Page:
Beyond the natural stickiness of some CPI inputs and the vagaries of commodity prices lies another, more technical reason why this late-inning phase of inflation reduction will be harder: “base effects”. A brief explanation: because inflation is most often measured on an annualized basis, the “headline” figures for measures like CPI are relative to the rate of inflation in the prior-year period. Put another way, part of why the inflation readings have looked so much better over the past several months is because they looked so bad in the corresponding months last year. Looking ahead, as we start to “anniversary” prior-year months in which inflation cooled, any incremental progress will only get more difficult to see and — for stock market and consumer sentiment alike — to feel. Whether we should measure inflation this way is a topic over which much ink has been spilled, but such conventions are notoriously slow to change once in place.

The good news is that the Ph.D. economists at the Fed know all the above. Unfortunately, that may also be the bad news, as far as the market is concerned. Knowing that above-target inflation should prove persistent, Fed Chair Jerome Powell and friends have been preaching a “higher for longer” mantra when it comes to interest rates for months now. Powell reiterated this in his speech last week in Jackson Hole, adding that the Fed is prepared to raise rates further if persistently above-trend growth puts further progress on inflation at risk. He also reaffirmed the Fed’s commitment to its 2% inflation target, saying that the Fed is committed to monetary policy that is restrictive enough to bring inflation down to that level over time, and that this is expected to require a period of below-trend economic growth as well as some softening in the labor market.  With bond yields returning to levels last seen before the financial crisis, it seems investors may finally be internalizing the Fed’s messaging. In the first two weeks of August, the market repriced the fed funds rate expectation for year-end 2024 nearly 40 basis points higher, according to CME’s FedWatch tool.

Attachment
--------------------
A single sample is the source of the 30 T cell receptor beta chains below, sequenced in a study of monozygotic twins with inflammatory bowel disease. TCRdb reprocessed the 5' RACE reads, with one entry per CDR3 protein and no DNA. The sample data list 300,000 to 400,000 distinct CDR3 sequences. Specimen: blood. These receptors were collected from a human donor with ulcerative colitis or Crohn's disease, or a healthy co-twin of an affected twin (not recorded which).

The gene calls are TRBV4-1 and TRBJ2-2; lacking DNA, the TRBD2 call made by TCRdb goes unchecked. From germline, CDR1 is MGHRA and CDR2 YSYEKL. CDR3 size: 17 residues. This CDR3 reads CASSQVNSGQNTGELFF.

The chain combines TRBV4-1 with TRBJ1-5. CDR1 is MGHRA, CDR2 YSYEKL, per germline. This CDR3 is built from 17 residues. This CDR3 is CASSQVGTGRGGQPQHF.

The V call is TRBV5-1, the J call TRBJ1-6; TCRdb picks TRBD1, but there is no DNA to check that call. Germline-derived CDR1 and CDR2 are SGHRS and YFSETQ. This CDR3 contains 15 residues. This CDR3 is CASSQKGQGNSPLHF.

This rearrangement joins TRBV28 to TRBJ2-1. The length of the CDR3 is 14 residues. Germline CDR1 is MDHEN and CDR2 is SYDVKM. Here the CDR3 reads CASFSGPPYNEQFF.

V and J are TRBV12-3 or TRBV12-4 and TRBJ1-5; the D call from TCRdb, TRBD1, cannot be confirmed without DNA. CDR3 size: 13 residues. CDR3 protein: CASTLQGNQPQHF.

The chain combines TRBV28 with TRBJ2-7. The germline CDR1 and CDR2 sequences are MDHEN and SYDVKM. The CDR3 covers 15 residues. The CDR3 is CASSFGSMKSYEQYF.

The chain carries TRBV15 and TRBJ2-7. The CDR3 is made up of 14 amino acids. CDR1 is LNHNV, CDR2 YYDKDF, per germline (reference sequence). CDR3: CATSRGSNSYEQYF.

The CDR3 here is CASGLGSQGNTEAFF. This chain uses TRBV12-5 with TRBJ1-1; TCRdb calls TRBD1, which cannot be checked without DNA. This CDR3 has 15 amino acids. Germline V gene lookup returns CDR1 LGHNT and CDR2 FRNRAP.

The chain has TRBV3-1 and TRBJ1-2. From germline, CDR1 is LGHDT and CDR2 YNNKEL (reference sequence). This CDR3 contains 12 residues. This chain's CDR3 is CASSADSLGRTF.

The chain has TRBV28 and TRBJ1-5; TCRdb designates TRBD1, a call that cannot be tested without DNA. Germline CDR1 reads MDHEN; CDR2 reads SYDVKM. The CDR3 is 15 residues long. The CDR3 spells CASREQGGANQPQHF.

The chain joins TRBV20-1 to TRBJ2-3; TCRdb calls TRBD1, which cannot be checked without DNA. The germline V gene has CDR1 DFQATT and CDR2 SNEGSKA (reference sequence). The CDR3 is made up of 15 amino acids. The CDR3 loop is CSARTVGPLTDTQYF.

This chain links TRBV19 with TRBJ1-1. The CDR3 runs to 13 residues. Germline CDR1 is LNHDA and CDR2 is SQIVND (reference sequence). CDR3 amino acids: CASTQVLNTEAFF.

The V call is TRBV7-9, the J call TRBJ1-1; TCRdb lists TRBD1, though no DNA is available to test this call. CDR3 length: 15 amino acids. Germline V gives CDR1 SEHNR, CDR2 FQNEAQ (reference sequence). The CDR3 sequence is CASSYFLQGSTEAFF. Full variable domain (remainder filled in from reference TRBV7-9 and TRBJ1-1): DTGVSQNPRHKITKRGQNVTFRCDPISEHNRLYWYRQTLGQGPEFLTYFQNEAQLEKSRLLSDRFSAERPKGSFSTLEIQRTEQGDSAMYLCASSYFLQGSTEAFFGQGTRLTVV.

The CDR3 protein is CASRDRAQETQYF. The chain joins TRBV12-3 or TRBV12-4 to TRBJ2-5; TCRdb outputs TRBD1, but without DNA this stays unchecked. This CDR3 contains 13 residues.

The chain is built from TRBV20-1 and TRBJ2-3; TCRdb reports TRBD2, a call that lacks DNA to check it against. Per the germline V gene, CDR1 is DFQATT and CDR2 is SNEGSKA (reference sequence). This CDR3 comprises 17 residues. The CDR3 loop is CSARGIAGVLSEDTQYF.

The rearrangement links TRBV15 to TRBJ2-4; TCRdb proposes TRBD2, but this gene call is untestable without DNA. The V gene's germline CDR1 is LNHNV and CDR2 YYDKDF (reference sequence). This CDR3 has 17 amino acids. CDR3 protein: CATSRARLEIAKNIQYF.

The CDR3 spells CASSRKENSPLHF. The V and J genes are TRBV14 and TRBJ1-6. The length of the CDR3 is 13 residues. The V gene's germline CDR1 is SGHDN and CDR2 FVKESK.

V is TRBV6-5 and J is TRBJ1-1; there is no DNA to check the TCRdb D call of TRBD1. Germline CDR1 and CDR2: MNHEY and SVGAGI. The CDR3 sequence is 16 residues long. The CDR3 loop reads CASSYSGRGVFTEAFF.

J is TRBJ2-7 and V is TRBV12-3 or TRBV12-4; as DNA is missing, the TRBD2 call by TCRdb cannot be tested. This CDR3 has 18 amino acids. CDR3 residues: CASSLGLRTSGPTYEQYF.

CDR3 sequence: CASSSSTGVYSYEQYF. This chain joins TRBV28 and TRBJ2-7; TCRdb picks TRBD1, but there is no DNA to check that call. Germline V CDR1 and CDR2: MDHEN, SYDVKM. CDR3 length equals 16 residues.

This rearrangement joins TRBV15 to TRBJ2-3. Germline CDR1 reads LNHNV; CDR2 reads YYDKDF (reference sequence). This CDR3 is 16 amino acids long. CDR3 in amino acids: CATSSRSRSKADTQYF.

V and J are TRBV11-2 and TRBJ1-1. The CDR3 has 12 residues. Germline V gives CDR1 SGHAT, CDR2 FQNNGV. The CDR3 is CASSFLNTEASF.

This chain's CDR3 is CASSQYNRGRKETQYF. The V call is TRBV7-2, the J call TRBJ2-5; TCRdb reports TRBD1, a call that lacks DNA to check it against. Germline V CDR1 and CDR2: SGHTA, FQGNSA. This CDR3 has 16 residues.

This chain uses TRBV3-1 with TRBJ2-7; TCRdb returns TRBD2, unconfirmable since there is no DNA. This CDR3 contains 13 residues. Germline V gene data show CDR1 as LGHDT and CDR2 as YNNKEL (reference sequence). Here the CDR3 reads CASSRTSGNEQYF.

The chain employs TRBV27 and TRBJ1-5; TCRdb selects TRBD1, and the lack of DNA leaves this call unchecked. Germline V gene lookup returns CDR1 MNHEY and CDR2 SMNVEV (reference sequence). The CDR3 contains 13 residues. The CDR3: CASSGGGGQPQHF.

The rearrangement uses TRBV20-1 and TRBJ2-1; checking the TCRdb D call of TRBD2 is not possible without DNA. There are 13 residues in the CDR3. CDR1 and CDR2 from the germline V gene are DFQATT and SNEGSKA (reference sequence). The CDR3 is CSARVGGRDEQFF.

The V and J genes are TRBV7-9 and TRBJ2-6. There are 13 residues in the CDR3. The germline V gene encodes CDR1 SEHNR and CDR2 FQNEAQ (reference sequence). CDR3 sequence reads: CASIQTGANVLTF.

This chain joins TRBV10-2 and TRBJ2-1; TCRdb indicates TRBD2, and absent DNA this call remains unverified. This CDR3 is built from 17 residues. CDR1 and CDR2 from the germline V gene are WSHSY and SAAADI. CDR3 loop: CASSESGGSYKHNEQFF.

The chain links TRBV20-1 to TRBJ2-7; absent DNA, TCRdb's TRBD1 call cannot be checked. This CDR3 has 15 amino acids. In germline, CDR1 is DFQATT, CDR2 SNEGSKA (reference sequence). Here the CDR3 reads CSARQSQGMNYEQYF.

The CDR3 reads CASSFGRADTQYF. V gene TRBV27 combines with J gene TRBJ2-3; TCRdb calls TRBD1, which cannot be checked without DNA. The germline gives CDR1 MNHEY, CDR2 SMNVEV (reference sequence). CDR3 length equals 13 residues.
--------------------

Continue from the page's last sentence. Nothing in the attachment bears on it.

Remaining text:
Still, it’s worth noting that the market has consistently underestimated the amount and pace of rate hikes throughout this entire hiking cycle. While the current consensus is that the Fed won’t raise rates significantly above where they are now, the prospect of rates remaining at or near their current level for longer than previously anticipated is what has market worried. The endless “bull vs. bear” debate has made a meaningful shift from being about how high rates will peak to how long they will remain elevated, and when and how the corresponding cooling effects on the economy will manifest. In some ways this debate is irrelevant — regardless of whether it raises rates higher or holds them higher for longer than previously anticipated (or both), the fact remains that the Fed has probably not yet inflicted enough economic pain to bring inflation down to its target. We’ll be keeping a close eye on the labor market and the health of the consumer, both of which have proven surprisingly resilient up to this point in this tightening cycle.

Ultimately, little of the above changes the approach we are taking with our clients’ investments. Given that we don’t know when rates will peak, or how long they will remain elevated, we continue to diversify the fixed income portions of portfolios across Treasuries with laddered short-to-intermediate maturities, along with high-quality corporate and municipal bonds. In terms of equities, should the market resume its rally, we remain well-positioned to take advantage of any increase in market breadth as sectors that have lagged this year catch up to mega-cap tech and artificial intelligence names. Should we enter a downturn, we’d expect our focus on high quality companies should allow portfolios to weather the storm.